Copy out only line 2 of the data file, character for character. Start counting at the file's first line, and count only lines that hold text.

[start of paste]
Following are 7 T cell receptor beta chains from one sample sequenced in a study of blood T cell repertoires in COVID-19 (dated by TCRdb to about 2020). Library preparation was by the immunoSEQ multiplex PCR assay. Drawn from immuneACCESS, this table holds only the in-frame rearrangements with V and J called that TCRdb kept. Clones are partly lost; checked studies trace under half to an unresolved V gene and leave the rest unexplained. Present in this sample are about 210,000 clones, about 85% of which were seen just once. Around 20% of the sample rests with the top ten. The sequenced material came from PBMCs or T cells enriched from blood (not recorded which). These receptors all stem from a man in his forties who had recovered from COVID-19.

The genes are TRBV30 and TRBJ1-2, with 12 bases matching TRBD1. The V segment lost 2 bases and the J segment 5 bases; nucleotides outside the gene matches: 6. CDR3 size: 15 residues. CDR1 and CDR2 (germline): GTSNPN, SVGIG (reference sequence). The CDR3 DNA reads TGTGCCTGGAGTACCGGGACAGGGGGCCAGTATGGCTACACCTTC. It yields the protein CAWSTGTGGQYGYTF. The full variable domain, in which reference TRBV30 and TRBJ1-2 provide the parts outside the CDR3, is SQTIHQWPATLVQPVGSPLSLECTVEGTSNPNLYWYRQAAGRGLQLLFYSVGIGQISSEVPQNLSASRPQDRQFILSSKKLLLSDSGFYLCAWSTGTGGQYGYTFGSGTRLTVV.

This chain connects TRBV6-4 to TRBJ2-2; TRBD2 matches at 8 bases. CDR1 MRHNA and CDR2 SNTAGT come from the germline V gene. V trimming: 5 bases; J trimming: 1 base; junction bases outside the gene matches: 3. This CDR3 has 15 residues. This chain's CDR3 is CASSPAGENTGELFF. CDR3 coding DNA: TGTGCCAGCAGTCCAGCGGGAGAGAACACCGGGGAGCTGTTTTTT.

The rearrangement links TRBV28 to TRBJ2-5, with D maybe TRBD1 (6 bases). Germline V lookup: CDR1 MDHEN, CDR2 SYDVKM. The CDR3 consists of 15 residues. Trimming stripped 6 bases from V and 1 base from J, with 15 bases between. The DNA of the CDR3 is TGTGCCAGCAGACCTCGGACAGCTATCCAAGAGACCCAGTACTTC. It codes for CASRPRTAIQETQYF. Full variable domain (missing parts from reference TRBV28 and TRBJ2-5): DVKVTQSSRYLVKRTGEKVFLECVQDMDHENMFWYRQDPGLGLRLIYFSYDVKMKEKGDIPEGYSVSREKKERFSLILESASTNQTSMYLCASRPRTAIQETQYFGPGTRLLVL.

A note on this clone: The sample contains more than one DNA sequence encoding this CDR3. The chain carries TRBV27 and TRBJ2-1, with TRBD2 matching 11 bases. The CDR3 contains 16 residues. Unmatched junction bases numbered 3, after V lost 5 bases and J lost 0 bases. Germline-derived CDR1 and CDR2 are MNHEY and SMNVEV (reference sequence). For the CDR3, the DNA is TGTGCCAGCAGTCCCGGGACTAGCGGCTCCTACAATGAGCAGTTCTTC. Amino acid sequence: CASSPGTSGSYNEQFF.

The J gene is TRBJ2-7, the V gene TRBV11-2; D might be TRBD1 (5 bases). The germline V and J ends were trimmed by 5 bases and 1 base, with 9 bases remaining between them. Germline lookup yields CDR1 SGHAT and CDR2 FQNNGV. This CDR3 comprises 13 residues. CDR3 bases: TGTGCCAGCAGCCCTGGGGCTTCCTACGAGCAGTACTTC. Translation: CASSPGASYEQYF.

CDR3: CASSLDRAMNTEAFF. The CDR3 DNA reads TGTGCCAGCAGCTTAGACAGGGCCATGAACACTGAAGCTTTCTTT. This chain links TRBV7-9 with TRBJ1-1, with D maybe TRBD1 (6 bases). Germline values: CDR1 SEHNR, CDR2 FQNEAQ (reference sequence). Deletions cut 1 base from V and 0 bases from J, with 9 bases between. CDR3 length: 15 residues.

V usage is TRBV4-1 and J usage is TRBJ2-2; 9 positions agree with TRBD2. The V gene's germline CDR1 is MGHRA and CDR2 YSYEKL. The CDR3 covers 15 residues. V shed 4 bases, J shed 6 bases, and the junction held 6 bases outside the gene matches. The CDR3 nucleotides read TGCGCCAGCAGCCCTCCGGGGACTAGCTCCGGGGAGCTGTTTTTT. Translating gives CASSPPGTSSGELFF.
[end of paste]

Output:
The genes are TRBV30 and TRBJ1-2, with 12 bases matching TRBD1. The V segment lost 2 bases and the J segment 5 bases; nucleotides outside the gene matches: 6. CDR3 size: 15 residues. CDR1 and CDR2 (germline): GTSNPN, SVGIG (reference sequence). The CDR3 DNA reads TGTGCCTGGAGTACCGGGACAGGGGGCCAGTATGGCTACACCTTC. It yields the protein CAWSTGTGGQYGYTF. The full variable domain, in which reference TRBV30 and TRBJ1-2 provide the parts outside the CDR3, is SQTIHQWPATLVQPVGSPLSLECTVEGTSNPNLYWYRQAAGRGLQLLFYSVGIGQISSEVPQNLSASRPQDRQFILSSKKLLLSDSGFYLCAWSTGTGGQYGYTFGSGTRLTVV.